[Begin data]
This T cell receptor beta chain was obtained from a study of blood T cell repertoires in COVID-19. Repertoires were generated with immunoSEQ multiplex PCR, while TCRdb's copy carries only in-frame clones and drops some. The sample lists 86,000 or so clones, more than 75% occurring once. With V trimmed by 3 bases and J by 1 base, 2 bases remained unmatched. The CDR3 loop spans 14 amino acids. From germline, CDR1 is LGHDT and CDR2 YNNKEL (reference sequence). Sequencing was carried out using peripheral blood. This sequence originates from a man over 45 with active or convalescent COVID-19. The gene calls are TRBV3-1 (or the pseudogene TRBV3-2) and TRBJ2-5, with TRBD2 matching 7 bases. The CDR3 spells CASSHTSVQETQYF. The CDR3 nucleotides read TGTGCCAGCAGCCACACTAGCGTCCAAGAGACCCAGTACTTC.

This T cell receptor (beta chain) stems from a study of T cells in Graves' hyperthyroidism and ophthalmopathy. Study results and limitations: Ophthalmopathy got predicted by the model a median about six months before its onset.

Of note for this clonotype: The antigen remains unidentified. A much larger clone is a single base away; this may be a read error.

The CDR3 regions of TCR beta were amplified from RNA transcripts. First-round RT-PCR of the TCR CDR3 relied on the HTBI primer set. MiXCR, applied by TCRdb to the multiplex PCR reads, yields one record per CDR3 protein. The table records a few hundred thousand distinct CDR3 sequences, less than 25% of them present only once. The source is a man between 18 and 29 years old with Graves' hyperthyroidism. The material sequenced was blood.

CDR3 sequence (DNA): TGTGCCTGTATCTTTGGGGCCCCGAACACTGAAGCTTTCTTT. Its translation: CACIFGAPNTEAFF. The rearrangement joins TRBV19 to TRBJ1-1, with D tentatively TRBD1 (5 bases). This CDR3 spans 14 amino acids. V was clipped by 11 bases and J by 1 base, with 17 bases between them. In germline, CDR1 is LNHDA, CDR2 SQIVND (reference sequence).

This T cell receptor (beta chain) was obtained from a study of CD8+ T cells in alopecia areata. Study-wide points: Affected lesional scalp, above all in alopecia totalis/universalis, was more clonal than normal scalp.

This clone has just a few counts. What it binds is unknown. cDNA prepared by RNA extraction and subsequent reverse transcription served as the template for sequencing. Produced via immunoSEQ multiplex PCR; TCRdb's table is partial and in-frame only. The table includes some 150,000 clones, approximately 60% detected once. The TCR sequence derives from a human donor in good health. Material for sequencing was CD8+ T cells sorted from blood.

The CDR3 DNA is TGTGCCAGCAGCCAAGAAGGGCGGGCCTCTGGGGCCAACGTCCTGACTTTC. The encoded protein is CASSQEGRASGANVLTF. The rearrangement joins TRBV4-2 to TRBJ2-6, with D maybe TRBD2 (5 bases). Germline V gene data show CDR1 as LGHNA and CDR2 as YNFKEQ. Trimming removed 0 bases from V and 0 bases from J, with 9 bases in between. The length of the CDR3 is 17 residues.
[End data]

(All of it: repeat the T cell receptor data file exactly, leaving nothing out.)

This T cell receptor beta chain was obtained from a study of blood T cell repertoires in COVID-19. Repertoires were generated with immunoSEQ multiplex PCR, while TCRdb's copy carries only in-frame clones and drops some. The sample lists 86,000 or so clones, more than 75% occurring once. With V trimmed by 3 bases and J by 1 base, 2 bases remained unmatched. The CDR3 loop spans 14 amino acids. From germline, CDR1 is LGHDT and CDR2 YNNKEL (reference sequence). Sequencing was carried out using peripheral blood. This sequence originates from a man over 45 with active or convalescent COVID-19. The gene calls are TRBV3-1 (or the pseudogene TRBV3-2) and TRBJ2-5, with TRBD2 matching 7 bases. The CDR3 spells CASSHTSVQETQYF. The CDR3 nucleotides read TGTGCCAGCAGCCACACTAGCGTCCAAGAGACCCAGTACTTC.

This T cell receptor (beta chain) stems from a study of T cells in Graves' hyperthyroidism and ophthalmopathy. Study results and limitations: Ophthalmopathy got predicted by the model a median about six months before its onset.

Of note for this clonotype: The antigen remains unidentified. A much larger clone is a single base away; this may be a read error.

The CDR3 regions of TCR beta were amplified from RNA transcripts. First-round RT-PCR of the TCR CDR3 relied on the HTBI primer set. MiXCR, applied by TCRdb to the multiplex PCR reads, yields one record per CDR3 protein. The table records a few hundred thousand distinct CDR3 sequences, less than 25% of them present only once. The source is a man between 18 and 29 years old with Graves' hyperthyroidism. The material sequenced was blood.

CDR3 sequence (DNA): TGTGCCTGTATCTTTGGGGCCCCGAACACTGAAGCTTTCTTT. Its translation: CACIFGAPNTEAFF. The rearrangement joins TRBV19 to TRBJ1-1, with D tentatively TRBD1 (5 bases). This CDR3 spans 14 amino acids. V was clipped by 11 bases and J by 1 base, with 17 bases between them. In germline, CDR1 is LNHDA, CDR2 SQIVND (reference sequence).

This T cell receptor (beta chain) was obtained from a study of CD8+ T cells in alopecia areata. Study-wide points: Affected lesional scalp, above all in alopecia totalis/universalis, was more clonal than normal scalp.

This clone has just a few counts. What it binds is unknown. cDNA prepared by RNA extraction and subsequent reverse transcription served as the template for sequencing. Produced via immunoSEQ multiplex PCR; TCRdb's table is partial and in-frame only. The table includes some 150,000 clones, approximately 60% detected once. The TCR sequence derives from a human donor in good health. Material for sequencing was CD8+ T cells sorted from blood.

The CDR3 DNA is TGTGCCAGCAGCCAAGAAGGGCGGGCCTCTGGGGCCAACGTCCTGACTTTC. The encoded protein is CASSQEGRASGANVLTF. The rearrangement joins TRBV4-2 to TRBJ2-6, with D maybe TRBD2 (5 bases). Germline V gene data show CDR1 as LGHNA and CDR2 as YNFKEQ. Trimming removed 0 bases from V and 0 bases from J, with 9 bases in between. The length of the CDR3 is 17 residues.